Tasting the food is the best part, said 6-year-old Daquan Moore and 8-year-old Timya Owens. The kids also take on tasks they might not otherwise get to, Officer Michele Millison said.

“She makes it pretty much an art in getting them involved in everything,” Millison said about McArthur, the program’s founder.

“We get to make the hamburgers and season them,” said 8-year-old Aliyah Hill.

CPD Officer William Langle instructs participants in the Cooking with Cops program on how to clean up and handle raw hamburger meat while preparing lunch. | Angie Stewart/ Sun-Times

CPD Officer William Langle instructs participants in the Cooking with Cops program on how to clean up and handle raw hamburger meat while preparing lunch. | Angie Stewart/ Sun-Times

McArthur said there aren’t usually leftovers, but if there are, the kids take them home.

“The majority of our kids have food insecurities,” McArthur said. “They don’t eat outside of school hours . . . they don’t eat at home.”

The kids who participated Friday receive one meal a day through I Grow, she said, and can sometimes get free breakfast and lunch from programs run by the city. Cooking with Cops gives them a reliable meal once a week.

Cooking with Cops can operate in four different police districts this year because of the $25,000 Peace Grant recently awarded to Bella Cuisine Kids Cooking Club, McArthur said.

In February, Cooking with Cops launched at two police stations in Englewood’s 7th District, and those locations have the most officers involved, McArthur said. She also holds Cooking with Cops at stations in the 3rd District and the West Side’s 14th District.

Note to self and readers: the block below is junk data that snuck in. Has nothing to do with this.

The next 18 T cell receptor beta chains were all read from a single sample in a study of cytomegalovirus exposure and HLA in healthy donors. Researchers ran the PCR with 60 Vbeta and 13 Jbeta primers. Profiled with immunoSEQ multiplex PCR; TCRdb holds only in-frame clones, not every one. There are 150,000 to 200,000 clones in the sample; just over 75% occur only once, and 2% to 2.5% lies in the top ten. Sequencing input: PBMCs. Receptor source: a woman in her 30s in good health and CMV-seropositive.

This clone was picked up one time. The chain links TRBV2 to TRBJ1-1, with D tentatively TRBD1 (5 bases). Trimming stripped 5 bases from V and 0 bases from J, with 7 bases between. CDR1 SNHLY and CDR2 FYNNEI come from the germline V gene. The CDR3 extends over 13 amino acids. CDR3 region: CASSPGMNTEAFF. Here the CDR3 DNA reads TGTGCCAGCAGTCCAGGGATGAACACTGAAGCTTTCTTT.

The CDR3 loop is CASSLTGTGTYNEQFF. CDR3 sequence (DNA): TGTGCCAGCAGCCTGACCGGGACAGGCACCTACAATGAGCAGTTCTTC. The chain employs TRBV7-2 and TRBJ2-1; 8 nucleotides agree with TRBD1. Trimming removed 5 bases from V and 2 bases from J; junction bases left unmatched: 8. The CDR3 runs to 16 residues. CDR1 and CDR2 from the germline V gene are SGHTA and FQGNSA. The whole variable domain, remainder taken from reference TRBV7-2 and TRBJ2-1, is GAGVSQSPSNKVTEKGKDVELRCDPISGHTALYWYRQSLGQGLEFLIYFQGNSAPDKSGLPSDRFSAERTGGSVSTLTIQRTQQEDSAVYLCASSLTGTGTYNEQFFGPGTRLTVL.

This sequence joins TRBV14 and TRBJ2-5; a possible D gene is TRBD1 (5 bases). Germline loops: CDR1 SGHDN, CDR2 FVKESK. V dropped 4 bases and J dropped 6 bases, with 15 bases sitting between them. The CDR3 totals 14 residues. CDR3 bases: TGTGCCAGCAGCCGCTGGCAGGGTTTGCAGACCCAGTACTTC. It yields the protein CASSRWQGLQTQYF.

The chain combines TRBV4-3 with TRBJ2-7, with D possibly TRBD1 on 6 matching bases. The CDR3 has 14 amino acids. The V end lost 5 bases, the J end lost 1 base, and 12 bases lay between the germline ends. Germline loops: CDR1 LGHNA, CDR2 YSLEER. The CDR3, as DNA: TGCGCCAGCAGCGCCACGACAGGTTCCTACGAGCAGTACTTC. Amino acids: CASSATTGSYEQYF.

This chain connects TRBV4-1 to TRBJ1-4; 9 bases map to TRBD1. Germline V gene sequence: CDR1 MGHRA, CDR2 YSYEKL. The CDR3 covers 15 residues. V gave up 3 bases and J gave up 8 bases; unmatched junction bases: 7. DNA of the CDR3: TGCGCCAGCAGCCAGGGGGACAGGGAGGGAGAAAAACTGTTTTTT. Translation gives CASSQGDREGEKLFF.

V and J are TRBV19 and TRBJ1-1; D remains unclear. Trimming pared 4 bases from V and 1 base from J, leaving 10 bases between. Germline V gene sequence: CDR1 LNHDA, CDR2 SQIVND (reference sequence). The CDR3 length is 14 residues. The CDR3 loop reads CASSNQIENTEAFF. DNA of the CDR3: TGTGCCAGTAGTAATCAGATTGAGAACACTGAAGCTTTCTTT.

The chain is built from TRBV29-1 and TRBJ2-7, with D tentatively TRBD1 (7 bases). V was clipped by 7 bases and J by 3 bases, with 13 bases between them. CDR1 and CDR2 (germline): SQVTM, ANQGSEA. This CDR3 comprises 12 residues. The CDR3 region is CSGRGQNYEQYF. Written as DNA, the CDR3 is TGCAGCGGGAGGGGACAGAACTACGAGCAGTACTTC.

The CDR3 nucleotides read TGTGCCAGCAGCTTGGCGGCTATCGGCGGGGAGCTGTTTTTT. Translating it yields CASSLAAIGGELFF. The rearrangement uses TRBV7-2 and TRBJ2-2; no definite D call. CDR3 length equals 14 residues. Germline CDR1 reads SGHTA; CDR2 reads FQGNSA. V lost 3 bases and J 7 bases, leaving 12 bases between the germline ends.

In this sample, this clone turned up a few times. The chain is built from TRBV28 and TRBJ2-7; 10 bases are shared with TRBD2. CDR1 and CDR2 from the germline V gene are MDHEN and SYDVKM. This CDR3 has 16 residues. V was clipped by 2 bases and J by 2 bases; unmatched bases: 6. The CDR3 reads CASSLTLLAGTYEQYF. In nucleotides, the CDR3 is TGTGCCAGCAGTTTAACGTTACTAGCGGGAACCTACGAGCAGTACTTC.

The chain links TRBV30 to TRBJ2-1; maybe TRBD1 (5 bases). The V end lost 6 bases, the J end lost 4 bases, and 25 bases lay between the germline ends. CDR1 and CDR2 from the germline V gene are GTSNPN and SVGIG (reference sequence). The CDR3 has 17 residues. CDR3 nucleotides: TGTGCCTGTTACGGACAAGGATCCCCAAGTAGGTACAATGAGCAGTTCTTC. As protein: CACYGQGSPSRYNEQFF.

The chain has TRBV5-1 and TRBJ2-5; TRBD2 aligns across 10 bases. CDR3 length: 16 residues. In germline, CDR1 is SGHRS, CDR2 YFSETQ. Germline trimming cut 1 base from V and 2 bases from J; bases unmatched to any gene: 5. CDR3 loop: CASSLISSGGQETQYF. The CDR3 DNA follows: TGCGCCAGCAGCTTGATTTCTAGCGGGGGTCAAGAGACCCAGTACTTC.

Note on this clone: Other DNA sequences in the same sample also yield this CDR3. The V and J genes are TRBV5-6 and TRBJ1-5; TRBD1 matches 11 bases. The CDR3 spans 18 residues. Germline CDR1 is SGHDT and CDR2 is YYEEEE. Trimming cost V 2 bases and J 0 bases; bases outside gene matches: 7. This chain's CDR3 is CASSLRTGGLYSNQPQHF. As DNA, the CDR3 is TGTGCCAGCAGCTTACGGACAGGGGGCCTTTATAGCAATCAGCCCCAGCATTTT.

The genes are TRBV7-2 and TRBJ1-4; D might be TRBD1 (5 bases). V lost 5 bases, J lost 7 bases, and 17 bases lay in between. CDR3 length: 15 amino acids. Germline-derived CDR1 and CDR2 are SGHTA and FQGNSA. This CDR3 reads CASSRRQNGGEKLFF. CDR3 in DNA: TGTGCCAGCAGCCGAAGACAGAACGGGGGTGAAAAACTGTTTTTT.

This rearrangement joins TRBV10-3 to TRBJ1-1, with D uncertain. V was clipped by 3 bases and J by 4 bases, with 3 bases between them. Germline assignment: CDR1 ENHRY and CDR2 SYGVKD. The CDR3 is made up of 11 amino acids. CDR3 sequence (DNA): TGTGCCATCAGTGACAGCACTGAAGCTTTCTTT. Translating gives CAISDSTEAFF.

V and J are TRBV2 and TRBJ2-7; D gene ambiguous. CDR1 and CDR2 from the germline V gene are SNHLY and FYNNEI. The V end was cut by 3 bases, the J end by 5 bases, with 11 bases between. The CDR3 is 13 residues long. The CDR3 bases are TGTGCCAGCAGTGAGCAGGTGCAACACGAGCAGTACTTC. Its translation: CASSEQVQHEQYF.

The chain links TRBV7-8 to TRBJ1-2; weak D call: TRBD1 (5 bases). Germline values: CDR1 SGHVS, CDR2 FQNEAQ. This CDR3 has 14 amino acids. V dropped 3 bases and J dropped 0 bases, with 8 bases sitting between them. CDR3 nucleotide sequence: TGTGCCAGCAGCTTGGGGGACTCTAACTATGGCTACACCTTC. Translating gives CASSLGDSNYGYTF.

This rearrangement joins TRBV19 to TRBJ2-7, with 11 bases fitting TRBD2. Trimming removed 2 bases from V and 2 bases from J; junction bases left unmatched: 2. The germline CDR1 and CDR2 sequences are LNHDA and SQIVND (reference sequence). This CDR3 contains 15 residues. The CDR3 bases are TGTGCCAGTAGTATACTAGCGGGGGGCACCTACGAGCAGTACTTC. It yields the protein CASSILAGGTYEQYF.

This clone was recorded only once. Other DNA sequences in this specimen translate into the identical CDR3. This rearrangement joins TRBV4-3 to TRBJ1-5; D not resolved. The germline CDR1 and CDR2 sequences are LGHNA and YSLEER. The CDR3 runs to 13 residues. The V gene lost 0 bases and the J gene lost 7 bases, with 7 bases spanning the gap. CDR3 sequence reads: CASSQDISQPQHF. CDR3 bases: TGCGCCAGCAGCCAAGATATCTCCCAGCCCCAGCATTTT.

It’s free to register for the program. The exact dates and times vary from station to station. Groups typically enroll for seven weeks; some continue for 10 weeks.

Kids can re-enroll, McArthur said. The time frame is in place simply to give others the chance to participate.

Cooking with Cops culminates with a pop-up restaurant, where the officers and youth participants from the different stations come together to deliver three-course meals to residents.

12-year-old Anthony Hughlett said being involved in Cooking with Cops has taught him that he wants to be a chef. His favorite thing to make is cakes, he said. | Angie Stewart/Sun-Times

Twelve-year-old Anthony Hughlett said being involved in Cooking with Cops has taught him that he wants to be a chef. His favorite thing to make: cakes. | Angie Stewart/Sun-Times

This year’s pop-up restaurant event will be held at the South Shore Cultural Center at 6 p.m. on Sept. 2. The ticket price hasn’t been set. Typically, they cost $40, but McArthur said the grant money might help offset that cost.

Through Cooking with Cops, 12-year-old Anthony Hughlett learned what he wants to do with his life.

“I’m going to be a chef because I can help some people,” he said. “They can have more food and I can actually challenge myself at work.”

The officers have already chosen their career paths, but they still take something from the culinary experience.

“It’s great to see organizations be that midpoint” between the police and community members, Officer Langle said. “There’s not two sides of the table. We’re at the table together.”